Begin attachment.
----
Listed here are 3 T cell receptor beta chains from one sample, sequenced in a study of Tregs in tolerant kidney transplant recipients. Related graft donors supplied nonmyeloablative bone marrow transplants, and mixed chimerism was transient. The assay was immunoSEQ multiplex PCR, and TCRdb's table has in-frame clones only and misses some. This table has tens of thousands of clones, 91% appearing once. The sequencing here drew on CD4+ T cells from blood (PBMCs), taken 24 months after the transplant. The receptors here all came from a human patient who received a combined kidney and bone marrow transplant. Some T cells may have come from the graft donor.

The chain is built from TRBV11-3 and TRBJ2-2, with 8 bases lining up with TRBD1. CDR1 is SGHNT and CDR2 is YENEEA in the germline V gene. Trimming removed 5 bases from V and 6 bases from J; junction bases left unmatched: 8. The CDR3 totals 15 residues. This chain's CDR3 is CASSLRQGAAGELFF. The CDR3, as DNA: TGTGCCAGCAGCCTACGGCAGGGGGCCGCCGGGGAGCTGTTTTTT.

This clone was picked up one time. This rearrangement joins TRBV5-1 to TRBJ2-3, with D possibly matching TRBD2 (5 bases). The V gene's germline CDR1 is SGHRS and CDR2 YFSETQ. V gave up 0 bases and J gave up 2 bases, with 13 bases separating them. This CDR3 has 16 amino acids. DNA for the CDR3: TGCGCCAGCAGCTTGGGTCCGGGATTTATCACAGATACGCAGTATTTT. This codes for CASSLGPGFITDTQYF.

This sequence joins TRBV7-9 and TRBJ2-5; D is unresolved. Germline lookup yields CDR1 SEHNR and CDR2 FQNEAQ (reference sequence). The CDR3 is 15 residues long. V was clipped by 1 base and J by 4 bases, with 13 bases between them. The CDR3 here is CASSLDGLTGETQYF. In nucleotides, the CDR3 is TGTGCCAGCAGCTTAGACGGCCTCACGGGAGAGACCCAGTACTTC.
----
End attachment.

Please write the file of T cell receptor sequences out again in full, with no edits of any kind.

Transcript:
Listed here are 3 T cell receptor beta chains from one sample, sequenced in a study of Tregs in tolerant kidney transplant recipients. Related graft donors supplied nonmyeloablative bone marrow transplants, and mixed chimerism was transient. The assay was immunoSEQ multiplex PCR, and TCRdb's table has in-frame clones only and misses some. This table has tens of thousands of clones, 91% appearing once. The sequencing here drew on CD4+ T cells from blood (PBMCs), taken 24 months after the transplant. The receptors here all came from a human patient who received a combined kidney and bone marrow transplant. Some T cells may have come from the graft donor.

The chain is built from TRBV11-3 and TRBJ2-2, with 8 bases lining up with TRBD1. CDR1 is SGHNT and CDR2 is YENEEA in the germline V gene. Trimming removed 5 bases from V and 6 bases from J; junction bases left unmatched: 8. The CDR3 totals 15 residues. This chain's CDR3 is CASSLRQGAAGELFF. The CDR3, as DNA: TGTGCCAGCAGCCTACGGCAGGGGGCCGCCGGGGAGCTGTTTTTT.

This clone was picked up one time. This rearrangement joins TRBV5-1 to TRBJ2-3, with D possibly matching TRBD2 (5 bases). The V gene's germline CDR1 is SGHRS and CDR2 YFSETQ. V gave up 0 bases and J gave up 2 bases, with 13 bases separating them. This CDR3 has 16 amino acids. DNA for the CDR3: TGCGCCAGCAGCTTGGGTCCGGGATTTATCACAGATACGCAGTATTTT. This codes for CASSLGPGFITDTQYF.

This sequence joins TRBV7-9 and TRBJ2-5; D is unresolved. Germline lookup yields CDR1 SEHNR and CDR2 FQNEAQ (reference sequence). The CDR3 is 15 residues long. V was clipped by 1 base and J by 4 bases, with 13 bases between them. The CDR3 here is CASSLDGLTGETQYF. In nucleotides, the CDR3 is TGTGCCAGCAGCTTAGACGGCCTCACGGGAGAGACCCAGTACTTC.